Options: SEC Overrides Private investment Custodian

Oh, there’ll be dancing in the streets of Silicon Valley this morning…
The Wall Street Journal reports that SEC staff, including chief accountant Don Nicolaisen and Alan Beller, director of the division of corporation finance, will recommend to the SEC’s commissioners that the implementation date for Statement Private investment Custodian be delayed by six months. Instead of taking place in fiscal periods beginning after June 15, the proposal will require implementation to begin in fiscal years beginning after June 15. For calendar year companies, that would mean it would be effective January 1, 2006. According to the Journal’s sources, the five commissioners are likely to approve the change unanimously.
A couple of thoughts…
First, the proposal is a disservice to investors who have waited patiently for over ten years for something resembling honest reporting of stock-based compensation. In 1937, SEC Chairman William O. Douglas declared, “We are the investor’s advocate.” Not this time; not by a long shot. This must be the “kinder, gentler SEC” that former Chairman Harvey Pitt was talking about a few years ago.
I don’t have to speculate whose interests are being advocated in this move. It’s pretty clear, even if you’ve been paying attention to the subject only peripherally.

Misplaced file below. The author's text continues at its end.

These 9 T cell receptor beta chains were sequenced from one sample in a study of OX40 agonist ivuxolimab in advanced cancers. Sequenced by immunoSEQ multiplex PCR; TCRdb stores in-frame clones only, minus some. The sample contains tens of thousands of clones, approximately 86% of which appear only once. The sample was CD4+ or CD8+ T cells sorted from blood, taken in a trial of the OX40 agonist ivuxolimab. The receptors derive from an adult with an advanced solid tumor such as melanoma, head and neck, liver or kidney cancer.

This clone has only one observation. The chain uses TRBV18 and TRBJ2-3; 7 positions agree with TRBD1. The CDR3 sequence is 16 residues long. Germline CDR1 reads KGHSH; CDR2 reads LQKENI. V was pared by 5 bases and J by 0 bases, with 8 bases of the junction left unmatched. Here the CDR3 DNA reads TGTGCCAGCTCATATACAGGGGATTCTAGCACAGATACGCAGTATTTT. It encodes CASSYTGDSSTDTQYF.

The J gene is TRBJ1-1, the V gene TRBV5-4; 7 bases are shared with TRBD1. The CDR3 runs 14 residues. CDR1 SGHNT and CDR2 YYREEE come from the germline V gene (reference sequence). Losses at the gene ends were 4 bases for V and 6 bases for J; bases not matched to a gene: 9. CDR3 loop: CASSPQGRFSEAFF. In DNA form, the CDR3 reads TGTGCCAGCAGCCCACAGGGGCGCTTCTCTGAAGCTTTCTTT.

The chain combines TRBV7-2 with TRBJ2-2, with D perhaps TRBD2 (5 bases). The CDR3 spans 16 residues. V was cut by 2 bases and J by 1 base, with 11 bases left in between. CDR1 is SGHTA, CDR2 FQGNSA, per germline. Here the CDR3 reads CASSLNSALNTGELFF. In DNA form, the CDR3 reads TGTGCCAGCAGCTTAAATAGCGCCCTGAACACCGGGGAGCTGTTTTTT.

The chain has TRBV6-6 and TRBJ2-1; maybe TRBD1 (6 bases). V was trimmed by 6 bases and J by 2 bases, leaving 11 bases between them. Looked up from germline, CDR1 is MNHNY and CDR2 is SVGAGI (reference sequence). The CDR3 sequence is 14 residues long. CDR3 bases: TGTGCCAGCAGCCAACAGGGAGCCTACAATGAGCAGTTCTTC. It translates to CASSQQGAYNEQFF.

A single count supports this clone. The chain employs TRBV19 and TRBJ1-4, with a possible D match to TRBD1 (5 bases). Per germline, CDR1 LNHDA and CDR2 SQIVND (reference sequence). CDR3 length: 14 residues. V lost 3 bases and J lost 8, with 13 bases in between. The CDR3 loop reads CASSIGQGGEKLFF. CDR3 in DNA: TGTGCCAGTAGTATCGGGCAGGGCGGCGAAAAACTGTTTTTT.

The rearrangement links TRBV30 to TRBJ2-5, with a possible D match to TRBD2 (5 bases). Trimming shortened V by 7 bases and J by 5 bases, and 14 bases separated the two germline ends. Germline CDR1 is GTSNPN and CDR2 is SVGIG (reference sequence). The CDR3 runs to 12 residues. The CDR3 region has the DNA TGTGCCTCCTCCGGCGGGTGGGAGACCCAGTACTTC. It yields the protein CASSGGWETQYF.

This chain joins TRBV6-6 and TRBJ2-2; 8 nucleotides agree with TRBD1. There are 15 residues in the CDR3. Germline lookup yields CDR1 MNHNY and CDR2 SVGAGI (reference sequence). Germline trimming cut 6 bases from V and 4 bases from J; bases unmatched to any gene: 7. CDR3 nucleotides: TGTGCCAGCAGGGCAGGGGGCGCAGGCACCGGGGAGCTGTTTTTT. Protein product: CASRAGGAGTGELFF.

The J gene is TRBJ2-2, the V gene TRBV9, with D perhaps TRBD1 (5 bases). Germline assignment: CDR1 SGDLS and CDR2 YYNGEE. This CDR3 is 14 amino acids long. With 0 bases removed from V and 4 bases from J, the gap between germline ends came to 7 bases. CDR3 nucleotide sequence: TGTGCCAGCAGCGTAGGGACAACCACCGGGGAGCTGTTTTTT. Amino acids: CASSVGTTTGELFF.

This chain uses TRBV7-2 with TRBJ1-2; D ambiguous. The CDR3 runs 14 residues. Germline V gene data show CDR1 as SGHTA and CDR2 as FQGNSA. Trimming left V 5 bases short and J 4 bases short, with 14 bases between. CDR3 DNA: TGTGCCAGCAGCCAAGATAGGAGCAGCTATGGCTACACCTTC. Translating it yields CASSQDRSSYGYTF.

Second, the excuse of “Section 404 overload” is full of water. Companies have been reporting this for years in their footnotes; SAB 107 gave them every implementation break they could want, save delay; and hundreds of companies have already found ways to comply. Case closed.
Third, if the SEC is going to amend FASB standards in this regard, I offer one suggestion: plug the hole in the standard that permits mere footnote recognition of the compensation given when firms accelerate the vesting of options. This is a travesty in the making, as noted in this space on occasion. If the SEC believes that there should be more time for companies to get the accounting done right for option compensation expense – let’s make sure there are options left to account for. The delay is more likely to stimulate accelerated vesting of options, instead of corporate searching for the “right” way to implement Statement 123(Revised).
Is “Going Dark” Just Smoke?
I’ve mentioned the “going dark” phenomenon a couple of times in these posts. So far, I think it’s more rhetoric than truth.
And this little tidbit from Industry Week bears out my suspicions. According to a study done by Grant Thornton’s corporate finance group, the number of companies going private in 2004 dropped by 50% from 2003 – precisely the opposite of what you’d expect from companies anticipating the pain of Section 404 reviews.
Well, the number has dropped currently. The threats of “darkness” seem to have arrived after the first Section 404 season, so next year’s story might be different. But for now, it seems that companies are saying it’s better to pay the price and stay in the public markets. Maybe there’s a fixed price for being in them – you know, like having adequate accounting systems – but the benefits of being able to tap the capital markets are enormous, too.